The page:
Structure, Tyranny and the Tea Party Movement

In an article at CAIVN, Bob Morris of Polizeros discusses the importance decision-making processes and organizational structures play in the development of any politically-minded group from a small circle of friends or like-minded individuals into a larger association that is not based on pre-existing social relationships.  In the process, Bob provides a quick rundown of an apparently classic work on the subject from 1971 by Jo Freeman, entitled The Tyranny of Structurelessness:
Her major points are 1) In the absence of formal structure, informal friendship structures will take over and will be used by a few to grab power because there's nothing to stop them from doing so. 2) Unstructured groups aren't effective in getting things done. Someone needs to be in charge and give directions with an assumption the work will get done. Otherwise it's like herding cats. 3) What makes some small groups highly effective cannot be duplicated in larger groups. Again, the processes do not scale. New processes, structures, and approaches are needed. 4) "The only groups that can organize a national activity are nationally organized groups." Sounds obvious, doesn't it? But unstructured groups sometimes think they can have a national impact. Not so.

Her thoughts on how to effectively organize a democratically structured organization or party are 1) delegate authority specifically and democratically, 2) require authority to be responsible to those who choose them (that's "require", not "ask"), 3) distribute authority among as many as possible, 4) rotate tasks often, 5) allocate tasks rationally, 6) diffuse information quickly, 7) give everyone equal access to resources.  To do this, the organization needs to . . .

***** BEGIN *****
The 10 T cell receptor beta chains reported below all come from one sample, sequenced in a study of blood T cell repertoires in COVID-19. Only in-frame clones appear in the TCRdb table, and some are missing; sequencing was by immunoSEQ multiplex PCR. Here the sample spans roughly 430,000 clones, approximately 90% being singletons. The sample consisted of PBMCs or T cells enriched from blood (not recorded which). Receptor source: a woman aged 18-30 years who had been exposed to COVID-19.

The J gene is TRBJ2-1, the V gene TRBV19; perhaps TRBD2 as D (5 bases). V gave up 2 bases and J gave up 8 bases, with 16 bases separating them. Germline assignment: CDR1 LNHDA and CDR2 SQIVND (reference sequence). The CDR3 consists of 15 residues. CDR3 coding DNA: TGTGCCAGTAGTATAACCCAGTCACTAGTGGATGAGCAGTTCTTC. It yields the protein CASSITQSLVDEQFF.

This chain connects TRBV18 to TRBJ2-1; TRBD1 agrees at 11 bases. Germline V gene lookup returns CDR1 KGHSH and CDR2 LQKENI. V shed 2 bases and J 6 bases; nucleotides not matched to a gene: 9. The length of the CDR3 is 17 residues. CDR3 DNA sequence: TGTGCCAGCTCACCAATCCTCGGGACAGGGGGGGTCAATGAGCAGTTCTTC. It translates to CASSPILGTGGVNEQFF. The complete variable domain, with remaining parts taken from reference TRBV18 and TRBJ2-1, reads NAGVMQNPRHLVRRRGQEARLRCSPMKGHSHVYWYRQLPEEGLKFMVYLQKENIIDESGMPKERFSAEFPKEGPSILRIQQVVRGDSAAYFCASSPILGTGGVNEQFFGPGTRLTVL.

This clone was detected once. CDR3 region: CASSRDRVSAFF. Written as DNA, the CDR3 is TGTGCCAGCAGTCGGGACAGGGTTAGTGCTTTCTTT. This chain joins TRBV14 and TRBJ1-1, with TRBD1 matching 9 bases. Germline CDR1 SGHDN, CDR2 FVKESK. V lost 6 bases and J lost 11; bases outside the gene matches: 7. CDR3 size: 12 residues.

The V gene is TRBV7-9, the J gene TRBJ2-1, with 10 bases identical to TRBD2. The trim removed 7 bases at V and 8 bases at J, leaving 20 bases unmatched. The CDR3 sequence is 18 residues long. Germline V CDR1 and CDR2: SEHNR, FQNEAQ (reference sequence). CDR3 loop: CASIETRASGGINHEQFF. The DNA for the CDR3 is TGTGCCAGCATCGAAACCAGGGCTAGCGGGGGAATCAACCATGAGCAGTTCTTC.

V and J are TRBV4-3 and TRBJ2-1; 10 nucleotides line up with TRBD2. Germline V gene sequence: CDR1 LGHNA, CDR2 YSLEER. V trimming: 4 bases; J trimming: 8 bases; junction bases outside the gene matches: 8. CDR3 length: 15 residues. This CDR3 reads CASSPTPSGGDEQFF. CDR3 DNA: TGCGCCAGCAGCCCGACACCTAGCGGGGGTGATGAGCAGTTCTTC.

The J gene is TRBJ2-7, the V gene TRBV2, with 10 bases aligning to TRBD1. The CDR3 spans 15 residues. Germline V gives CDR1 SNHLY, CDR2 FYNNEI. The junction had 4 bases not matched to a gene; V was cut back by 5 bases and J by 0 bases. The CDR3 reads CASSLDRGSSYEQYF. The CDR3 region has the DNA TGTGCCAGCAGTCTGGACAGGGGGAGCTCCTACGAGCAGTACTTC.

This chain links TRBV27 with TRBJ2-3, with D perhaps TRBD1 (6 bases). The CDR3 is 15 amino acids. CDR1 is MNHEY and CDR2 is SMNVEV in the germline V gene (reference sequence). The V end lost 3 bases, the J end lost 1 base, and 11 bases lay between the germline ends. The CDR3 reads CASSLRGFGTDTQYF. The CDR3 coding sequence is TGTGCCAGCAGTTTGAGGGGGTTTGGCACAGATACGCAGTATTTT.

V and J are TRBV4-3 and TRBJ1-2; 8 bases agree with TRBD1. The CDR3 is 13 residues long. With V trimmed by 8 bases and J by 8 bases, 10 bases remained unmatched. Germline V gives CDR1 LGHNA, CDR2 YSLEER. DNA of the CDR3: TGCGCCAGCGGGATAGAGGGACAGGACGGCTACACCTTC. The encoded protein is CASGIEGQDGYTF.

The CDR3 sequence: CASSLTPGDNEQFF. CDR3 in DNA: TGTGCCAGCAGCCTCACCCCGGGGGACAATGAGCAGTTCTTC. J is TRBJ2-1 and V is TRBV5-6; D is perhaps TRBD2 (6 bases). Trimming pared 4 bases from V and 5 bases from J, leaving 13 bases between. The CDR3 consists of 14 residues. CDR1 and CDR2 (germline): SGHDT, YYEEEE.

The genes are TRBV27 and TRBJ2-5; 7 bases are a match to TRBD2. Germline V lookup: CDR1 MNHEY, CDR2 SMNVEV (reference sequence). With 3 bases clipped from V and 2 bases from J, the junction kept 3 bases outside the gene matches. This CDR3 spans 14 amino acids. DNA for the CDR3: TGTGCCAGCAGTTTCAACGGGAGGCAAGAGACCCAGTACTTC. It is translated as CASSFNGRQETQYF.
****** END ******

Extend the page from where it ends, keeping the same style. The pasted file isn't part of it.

Read the whole thing.  Many of today's tea party activists and groups are well-known for their pride in the fact that the tea party movement has no overarching organizational superstructure.  Perhaps, more than anything else, it was this antipathy to a centralized form that allowed the movement to be so easily hijacked by supporters and partisans of the Republican party.  Understandably, the inclination toward radical decentralization was seen as a condition of political independence, but it paradoxically left the disparate groups across the country open to attack and infiltration by more efficiently structured and centralized organizations, in this case the GOP, which has significantly undermined, if not completely destroyed, the tea party movement's political independence.  So long as tea party groups allow themselves to be held hostage by the Republican party and the ideology of the two-party state, they will be neither free nor independent, and all their efforts will be in vain.  They will simply repeat the mistakes of the anti-war movement, which was hijacked by the Democratic party and then quietly put to death once the Democrats returned to power.

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